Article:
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Old 12-01-2008, 11:33 AM   #21
Harry Swan
One more time
 
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Joined: Jul 2001
Location: High in the Hollywood Hills
Oddometer: 1,095
Quote:
Originally Posted by DolphinJohn
I put the sidestand down while still on the bike.
lean it over, get off, then put it on the center with the side still down.
With the sidestand out of the way, it's easier to get your toe in there to get at the center.
I leave it leaning on the sidestand until I get the center down a bit, then make sure I have a good hold with my foot, then tip it up to center, plant the foot and lift.
I find it actually much easier than my 650.
I appreciate that routine ... that's what I'm doing now, but I still have to grab then hold the centerstand down before I can apply leverage and that gets tricky. Think end of day with a loaded bike. I do have to say I'm just now recovering from a twisted right knee and I'm very sensitive to pressures exerted. With that point in mind, today was the first time in nearly a month that my knee was up to riding and I took out three bikes, two oil heads and the F800. Getting my R1150GS up on the centerstand is a breeze because it has a small arm that easily lets me grab the stand with the toe of my boot while the bike is still balanced and vertical. It's so much easier than the hunt and balance method I need for the F800 and that could easily have been remedied with the addition of said "arm"! With my 1150GS all I have to do is step on the supplied 'foot' and lift. No drama at all.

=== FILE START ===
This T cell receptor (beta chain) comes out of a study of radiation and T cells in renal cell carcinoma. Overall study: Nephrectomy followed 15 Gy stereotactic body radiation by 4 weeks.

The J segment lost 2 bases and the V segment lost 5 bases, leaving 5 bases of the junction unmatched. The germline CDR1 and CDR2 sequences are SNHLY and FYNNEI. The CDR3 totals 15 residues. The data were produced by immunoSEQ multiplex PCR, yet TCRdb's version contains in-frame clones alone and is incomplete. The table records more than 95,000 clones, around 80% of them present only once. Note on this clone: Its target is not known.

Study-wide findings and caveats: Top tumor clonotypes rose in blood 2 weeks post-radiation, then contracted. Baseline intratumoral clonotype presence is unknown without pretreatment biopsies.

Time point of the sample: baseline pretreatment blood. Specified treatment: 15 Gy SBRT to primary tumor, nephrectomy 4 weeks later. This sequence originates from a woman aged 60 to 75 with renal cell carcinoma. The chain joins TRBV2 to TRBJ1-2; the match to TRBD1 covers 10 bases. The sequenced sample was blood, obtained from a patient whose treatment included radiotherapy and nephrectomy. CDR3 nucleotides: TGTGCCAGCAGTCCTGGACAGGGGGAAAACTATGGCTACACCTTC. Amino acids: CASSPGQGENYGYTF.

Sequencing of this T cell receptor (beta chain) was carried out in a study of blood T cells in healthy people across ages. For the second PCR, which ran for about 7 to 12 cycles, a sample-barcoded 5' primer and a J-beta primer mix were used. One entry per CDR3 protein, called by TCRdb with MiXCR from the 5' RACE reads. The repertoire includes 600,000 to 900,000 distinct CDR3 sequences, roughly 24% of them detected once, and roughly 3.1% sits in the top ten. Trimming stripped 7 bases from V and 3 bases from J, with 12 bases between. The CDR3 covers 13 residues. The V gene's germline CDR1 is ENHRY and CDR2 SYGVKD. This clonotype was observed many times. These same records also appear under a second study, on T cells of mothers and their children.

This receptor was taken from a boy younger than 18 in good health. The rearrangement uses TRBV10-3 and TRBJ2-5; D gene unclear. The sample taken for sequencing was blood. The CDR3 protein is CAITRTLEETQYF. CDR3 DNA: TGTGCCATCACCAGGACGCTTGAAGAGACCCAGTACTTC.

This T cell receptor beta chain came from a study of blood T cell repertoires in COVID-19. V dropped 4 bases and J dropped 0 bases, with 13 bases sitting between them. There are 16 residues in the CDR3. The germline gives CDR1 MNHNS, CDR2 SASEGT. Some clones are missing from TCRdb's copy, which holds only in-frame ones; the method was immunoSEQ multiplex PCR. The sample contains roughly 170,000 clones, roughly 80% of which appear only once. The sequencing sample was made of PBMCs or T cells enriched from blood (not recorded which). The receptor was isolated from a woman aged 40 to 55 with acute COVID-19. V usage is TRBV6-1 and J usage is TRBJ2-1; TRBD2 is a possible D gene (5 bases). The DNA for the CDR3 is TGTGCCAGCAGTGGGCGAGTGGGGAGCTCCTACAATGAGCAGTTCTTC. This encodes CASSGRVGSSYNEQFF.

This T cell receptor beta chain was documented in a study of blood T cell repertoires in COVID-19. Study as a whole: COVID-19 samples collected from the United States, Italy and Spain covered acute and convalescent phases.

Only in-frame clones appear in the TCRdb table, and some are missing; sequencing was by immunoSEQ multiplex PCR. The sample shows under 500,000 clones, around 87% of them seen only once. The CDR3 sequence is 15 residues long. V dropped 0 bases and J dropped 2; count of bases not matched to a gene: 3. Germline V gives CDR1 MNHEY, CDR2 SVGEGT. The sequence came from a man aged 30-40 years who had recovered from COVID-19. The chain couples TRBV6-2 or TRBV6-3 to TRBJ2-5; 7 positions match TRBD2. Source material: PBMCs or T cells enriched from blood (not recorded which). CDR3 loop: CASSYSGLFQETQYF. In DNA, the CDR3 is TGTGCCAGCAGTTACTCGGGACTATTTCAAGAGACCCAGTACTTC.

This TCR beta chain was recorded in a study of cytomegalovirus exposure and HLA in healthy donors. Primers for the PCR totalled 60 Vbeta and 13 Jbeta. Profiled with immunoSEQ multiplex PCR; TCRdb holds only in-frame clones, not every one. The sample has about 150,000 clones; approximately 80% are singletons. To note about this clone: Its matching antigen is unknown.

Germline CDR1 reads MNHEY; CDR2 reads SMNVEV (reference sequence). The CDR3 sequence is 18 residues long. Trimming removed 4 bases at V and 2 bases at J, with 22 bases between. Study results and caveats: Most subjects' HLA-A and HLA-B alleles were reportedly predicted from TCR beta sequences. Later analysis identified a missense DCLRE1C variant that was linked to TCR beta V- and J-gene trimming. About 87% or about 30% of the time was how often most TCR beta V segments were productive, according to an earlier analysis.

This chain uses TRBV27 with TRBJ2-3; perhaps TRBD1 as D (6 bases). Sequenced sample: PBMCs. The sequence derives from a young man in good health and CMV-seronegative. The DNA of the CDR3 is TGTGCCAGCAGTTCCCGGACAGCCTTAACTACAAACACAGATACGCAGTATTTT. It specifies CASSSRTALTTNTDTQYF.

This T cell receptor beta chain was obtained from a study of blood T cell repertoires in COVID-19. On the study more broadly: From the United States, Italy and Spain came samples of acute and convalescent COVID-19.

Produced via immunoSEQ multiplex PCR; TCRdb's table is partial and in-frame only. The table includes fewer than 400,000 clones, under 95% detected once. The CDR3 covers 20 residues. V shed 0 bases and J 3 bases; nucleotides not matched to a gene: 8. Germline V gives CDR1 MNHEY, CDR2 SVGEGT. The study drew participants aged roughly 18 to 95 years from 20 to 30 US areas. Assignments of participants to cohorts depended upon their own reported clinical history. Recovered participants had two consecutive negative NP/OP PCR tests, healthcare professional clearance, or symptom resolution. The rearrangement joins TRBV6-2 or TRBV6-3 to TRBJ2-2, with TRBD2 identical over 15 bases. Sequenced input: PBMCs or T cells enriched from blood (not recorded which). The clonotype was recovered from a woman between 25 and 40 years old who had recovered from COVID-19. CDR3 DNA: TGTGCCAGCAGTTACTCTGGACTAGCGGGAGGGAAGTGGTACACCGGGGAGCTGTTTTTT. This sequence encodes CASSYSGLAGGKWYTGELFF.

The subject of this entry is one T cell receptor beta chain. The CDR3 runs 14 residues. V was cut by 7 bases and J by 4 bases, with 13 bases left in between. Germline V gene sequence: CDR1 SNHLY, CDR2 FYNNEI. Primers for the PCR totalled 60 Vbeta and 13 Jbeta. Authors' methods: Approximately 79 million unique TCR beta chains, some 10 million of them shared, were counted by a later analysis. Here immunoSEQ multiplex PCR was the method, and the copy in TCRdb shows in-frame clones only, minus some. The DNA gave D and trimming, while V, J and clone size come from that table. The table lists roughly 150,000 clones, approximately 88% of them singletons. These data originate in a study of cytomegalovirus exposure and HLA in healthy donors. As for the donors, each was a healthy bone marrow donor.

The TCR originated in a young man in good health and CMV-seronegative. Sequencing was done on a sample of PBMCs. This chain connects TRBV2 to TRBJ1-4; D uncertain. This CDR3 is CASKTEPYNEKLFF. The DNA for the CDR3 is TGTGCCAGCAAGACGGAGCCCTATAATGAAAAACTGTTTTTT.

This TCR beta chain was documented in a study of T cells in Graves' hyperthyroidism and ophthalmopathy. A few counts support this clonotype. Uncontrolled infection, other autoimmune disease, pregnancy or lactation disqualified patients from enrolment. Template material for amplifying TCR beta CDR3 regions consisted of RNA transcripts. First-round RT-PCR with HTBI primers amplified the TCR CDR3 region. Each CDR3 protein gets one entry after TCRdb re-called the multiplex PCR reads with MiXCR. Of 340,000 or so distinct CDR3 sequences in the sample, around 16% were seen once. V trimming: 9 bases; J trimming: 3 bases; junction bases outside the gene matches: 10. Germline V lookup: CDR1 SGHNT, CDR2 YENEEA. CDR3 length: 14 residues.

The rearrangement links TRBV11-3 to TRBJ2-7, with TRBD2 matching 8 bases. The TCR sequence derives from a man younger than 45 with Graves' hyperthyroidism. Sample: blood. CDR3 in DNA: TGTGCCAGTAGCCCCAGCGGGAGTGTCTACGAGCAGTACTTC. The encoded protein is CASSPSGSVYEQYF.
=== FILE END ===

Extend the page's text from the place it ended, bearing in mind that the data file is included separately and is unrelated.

My point is that those reading this thread and not having bought their centerstand might want to consider this. Personally, the toughest part of a days ride is when it's finished and I'm tired. I've come close on occasion and I've dumped a heavily loaded bike in just that situation. I'm thinking I might take the bike to a metal worker I know and see what he can do....
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